After only a few years, the quality of our courses, the reliability of the programs, and the rigorous attention to the individual and her/his linguistic needs allowed us to establish a reputation for meeting the needs of some of the leading companies of the world, many of which have become our steady customers.

Today, the school also offers one-to-one and small group courses in Italian culture such as art history, Italian cooking, and drawing & painting (taught in Italian, English, and on request in other languages). These courses complete the services of the Institute Galilei allowing a practical and immediate approach not only to the Italian language but also to the main aspects of the Italian culture.

Institute Galilei

 

Italian cooking: Italy, the Land of Taste

Italy has always been a synonym for “good food,” offering an unmistakable explosion of flavors, scents, and aromas. Aside from having one of the most famous cuisines in the world, it also proposes an immense variety of different regional dishes and recipes.

cucina italiana

Visitors cannot miss the culinary and wine itineraries – journeys through Italy’s enogastronomic culture, in search of ancient recipes, genuine products, and simple food inspired by classic Italian cooking and innovative creations. World-renowned products such as Parmigiano Reggiano (Parmesan) cheese, Parma and San Daniele ham, Modena balsamic vinegar, Genoa’s pesto, buffalo mozzarella from Campania, Alba truffles are just some of the symbols that make Italy the land of good food. And how could we forget pasta and pizza, universal synonyms for Italy?

cucina italiana

If you wish to know more on Italian cooking or you’s like to take a few lessons to learn and improve your cooking skills with a professional chef, then take a look to our Italian cooking courses!

Italian Cooking: Bucatini all’Amatriciana

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guanciale di maiale

The Amatriciana or matriciana is a typical dish of the Italian tradition, known and appreciated in every region. The name comes from Amatrice, a town in the province of Rieti. The main ingredients are guanciale (jowl bacon), pecorino cheese and tomato.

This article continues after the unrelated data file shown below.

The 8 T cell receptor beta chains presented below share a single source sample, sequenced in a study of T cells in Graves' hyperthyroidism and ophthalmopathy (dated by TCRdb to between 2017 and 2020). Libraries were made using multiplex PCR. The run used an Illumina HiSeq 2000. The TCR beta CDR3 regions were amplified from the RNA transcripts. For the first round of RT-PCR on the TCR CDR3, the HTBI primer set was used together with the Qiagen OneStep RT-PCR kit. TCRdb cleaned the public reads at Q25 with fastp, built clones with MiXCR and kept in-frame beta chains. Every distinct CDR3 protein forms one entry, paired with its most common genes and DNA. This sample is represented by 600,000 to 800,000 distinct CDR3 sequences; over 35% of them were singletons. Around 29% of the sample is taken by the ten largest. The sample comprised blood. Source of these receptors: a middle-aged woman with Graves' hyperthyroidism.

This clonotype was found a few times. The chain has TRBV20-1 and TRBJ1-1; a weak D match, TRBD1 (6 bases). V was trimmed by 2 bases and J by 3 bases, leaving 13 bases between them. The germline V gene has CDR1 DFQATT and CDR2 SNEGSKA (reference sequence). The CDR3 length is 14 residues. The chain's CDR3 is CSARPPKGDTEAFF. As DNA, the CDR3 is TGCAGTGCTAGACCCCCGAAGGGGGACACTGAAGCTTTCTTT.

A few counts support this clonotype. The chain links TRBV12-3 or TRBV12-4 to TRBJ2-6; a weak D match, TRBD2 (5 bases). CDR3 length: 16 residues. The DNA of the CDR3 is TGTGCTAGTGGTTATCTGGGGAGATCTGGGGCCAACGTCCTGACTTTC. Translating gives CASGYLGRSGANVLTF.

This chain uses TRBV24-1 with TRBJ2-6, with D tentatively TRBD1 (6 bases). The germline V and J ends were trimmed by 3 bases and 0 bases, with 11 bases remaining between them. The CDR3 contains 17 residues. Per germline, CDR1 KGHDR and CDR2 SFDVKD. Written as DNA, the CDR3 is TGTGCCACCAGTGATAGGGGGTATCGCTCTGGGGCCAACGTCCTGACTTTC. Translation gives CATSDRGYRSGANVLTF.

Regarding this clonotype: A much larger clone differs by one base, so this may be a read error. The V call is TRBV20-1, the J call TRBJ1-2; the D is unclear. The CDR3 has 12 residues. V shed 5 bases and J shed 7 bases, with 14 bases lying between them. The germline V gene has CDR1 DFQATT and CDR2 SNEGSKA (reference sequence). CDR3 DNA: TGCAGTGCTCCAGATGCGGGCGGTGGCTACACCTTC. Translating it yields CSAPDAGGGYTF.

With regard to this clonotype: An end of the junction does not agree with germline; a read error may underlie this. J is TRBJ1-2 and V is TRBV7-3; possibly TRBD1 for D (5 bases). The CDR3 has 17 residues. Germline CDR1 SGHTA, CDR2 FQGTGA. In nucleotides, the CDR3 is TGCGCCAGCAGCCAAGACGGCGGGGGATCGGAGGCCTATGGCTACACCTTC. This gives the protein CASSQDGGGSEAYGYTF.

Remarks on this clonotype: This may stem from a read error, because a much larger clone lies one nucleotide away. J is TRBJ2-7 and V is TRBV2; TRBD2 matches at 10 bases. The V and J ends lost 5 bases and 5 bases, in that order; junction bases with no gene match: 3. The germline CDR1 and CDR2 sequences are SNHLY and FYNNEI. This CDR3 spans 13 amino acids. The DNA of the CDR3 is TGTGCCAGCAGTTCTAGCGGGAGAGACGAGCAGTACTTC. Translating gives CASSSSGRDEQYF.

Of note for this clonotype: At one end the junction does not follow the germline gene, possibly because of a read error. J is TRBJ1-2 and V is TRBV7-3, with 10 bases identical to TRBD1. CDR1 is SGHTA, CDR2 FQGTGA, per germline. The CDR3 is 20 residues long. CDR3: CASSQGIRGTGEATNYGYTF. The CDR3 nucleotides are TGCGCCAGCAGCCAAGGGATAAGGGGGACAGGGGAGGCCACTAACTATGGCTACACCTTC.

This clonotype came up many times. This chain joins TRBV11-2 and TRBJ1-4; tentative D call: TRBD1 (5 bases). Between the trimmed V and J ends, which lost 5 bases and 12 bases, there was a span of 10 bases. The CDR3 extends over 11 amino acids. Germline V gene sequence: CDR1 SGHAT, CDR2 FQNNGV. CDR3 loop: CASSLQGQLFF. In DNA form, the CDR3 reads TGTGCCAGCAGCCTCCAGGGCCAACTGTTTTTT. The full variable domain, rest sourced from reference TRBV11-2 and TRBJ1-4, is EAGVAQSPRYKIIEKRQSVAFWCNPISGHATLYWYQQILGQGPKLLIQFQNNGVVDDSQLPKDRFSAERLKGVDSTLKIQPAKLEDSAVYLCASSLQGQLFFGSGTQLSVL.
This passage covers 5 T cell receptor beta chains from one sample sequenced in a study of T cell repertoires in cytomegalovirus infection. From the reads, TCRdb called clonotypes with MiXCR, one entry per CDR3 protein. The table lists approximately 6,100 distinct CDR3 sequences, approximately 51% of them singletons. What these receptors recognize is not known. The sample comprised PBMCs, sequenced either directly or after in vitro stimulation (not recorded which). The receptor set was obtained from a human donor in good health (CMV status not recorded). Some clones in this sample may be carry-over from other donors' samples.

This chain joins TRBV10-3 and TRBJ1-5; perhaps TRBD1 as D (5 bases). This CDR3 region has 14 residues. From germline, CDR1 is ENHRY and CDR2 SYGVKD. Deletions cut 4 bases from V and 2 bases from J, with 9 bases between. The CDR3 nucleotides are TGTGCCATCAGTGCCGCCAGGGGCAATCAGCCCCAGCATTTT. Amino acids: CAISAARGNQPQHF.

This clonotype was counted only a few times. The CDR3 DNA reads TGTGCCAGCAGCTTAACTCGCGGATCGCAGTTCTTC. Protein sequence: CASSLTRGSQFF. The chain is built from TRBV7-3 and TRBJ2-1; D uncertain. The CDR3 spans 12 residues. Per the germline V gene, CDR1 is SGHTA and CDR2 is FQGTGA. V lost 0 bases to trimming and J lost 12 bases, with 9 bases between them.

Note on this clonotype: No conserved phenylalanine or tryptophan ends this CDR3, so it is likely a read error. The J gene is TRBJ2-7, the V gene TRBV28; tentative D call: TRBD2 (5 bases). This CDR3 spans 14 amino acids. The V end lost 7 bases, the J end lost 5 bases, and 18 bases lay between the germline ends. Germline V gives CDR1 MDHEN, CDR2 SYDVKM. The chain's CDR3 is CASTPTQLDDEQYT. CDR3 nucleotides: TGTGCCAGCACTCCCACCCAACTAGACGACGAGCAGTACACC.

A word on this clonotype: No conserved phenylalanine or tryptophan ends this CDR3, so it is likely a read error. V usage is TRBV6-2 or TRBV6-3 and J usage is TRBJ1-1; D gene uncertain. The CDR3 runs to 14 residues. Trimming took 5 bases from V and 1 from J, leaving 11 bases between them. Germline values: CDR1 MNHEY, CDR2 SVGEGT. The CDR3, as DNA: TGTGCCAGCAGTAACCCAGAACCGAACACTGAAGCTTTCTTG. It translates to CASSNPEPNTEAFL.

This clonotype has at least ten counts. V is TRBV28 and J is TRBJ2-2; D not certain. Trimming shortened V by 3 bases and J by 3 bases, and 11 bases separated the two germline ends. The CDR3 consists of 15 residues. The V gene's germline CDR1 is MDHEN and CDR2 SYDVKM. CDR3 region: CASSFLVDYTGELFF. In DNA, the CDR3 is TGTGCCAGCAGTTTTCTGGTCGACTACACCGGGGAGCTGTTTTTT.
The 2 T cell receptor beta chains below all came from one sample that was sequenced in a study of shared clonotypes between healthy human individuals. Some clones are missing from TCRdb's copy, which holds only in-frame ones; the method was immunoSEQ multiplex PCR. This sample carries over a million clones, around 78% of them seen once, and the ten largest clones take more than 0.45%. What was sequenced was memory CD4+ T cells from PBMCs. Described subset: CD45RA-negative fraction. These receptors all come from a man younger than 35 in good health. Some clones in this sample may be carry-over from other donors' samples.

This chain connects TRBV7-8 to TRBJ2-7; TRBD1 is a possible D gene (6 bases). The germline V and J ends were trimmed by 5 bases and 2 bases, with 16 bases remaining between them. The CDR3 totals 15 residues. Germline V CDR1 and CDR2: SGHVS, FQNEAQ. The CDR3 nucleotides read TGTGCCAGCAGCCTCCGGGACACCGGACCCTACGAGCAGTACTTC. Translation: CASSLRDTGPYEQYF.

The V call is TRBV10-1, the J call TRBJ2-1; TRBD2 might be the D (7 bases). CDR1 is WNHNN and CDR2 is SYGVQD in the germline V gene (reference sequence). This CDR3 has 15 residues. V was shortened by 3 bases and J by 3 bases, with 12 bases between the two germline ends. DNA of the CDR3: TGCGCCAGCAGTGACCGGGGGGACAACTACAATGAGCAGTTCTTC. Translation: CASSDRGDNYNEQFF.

In the nineteenth century and until the beginning of the twentieth century the popularity of the dish in Rome grew considerably. This happened because of the close contacts between Rome and Amatrice. Many innkeepers and restaurant owners in the city were from Amatrice, so that the term “Matriciana” came to mean “inn with kitchen”.

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bucatini

The pasta Amatriciana was very well received and quickly became a classic dish of Roman cuisine.

Here’s the recipe!

Although you can use any type of pasta, the tradition requires to use bucatini (large spaghetti  hollowed in the center).

You need:

  • 400 g of bucatini (or spaghetti)
  •  300 g of peeled tomatoes (in season 4-5 ripe red tomatoes)
  •  150 g of jowl bacon thick sliced
  • 60-70 g of grated pecorino (mild and not too salty)
  •  1 red pepper
  •  1/2 cup of dry white wine
  • extra virgin olive oil
  •  salt and pepper

Bring to the boil the water for the pasta. Meanwhile, cut the bacon into cubes eliminating the hard parts (rind), put on the fire a frying pan and when it is hot, combine the bacon and let it cook on low heat with a little oil.

Add the tomatoes, peeled and chopped and cook over high heat for about ten minutes; season with salt, pepper and remove from heat. As soon as the water bubbles, add the salt and the pasta to cook it. Drain the bucatini “al dente”, season with the sauce, sprinkle with cheese and mix everything.

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bucatini all’amatriciana

To better appreciate the dish, put the pasta Amatriciana in the dishes and add more grated cheese before serving.

Enjoy this delicious recipe with family and friends, accompanied by a good glass of Italian wine! Buon appetito!!

If you want to learn this and many other recipes of our cuisine, remember that the Galilei Institute offers Italian cooking courses in Florence, all year round!!